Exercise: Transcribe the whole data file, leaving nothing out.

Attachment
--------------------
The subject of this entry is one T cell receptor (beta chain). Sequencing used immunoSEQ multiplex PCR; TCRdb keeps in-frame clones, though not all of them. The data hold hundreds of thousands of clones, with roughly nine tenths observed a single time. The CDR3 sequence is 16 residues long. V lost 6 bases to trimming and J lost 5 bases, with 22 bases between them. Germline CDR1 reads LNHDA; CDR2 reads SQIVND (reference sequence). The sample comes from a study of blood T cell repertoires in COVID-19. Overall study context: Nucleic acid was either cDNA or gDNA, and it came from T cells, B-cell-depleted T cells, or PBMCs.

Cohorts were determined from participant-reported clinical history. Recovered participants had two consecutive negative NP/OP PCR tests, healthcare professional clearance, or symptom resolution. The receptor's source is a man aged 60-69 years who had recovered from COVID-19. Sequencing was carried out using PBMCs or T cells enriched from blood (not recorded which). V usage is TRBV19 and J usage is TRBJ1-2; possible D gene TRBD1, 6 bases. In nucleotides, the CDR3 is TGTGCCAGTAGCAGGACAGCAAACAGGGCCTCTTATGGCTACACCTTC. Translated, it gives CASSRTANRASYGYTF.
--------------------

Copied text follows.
The subject of this entry is one T cell receptor (beta chain). Sequencing used immunoSEQ multiplex PCR; TCRdb keeps in-frame clones, though not all of them. The data hold hundreds of thousands of clones, with roughly nine tenths observed a single time. The CDR3 sequence is 16 residues long. V lost 6 bases to trimming and J lost 5 bases, with 22 bases between them. Germline CDR1 reads LNHDA; CDR2 reads SQIVND (reference sequence). The sample comes from a study of blood T cell repertoires in COVID-19. Overall study context: Nucleic acid was either cDNA or gDNA, and it came from T cells, B-cell-depleted T cells, or PBMCs.

Cohorts were determined from participant-reported clinical history. Recovered participants had two consecutive negative NP/OP PCR tests, healthcare professional clearance, or symptom resolution. The receptor's source is a man aged 60-69 years who had recovered from COVID-19. Sequencing was carried out using PBMCs or T cells enriched from blood (not recorded which). V usage is TRBV19 and J usage is TRBJ1-2; possible D gene TRBD1, 6 bases. In nucleotides, the CDR3 is TGTGCCAGTAGCAGGACAGCAAACAGGGCCTCTTATGGCTACACCTTC. Translated, it gives CASSRTANRASYGYTF.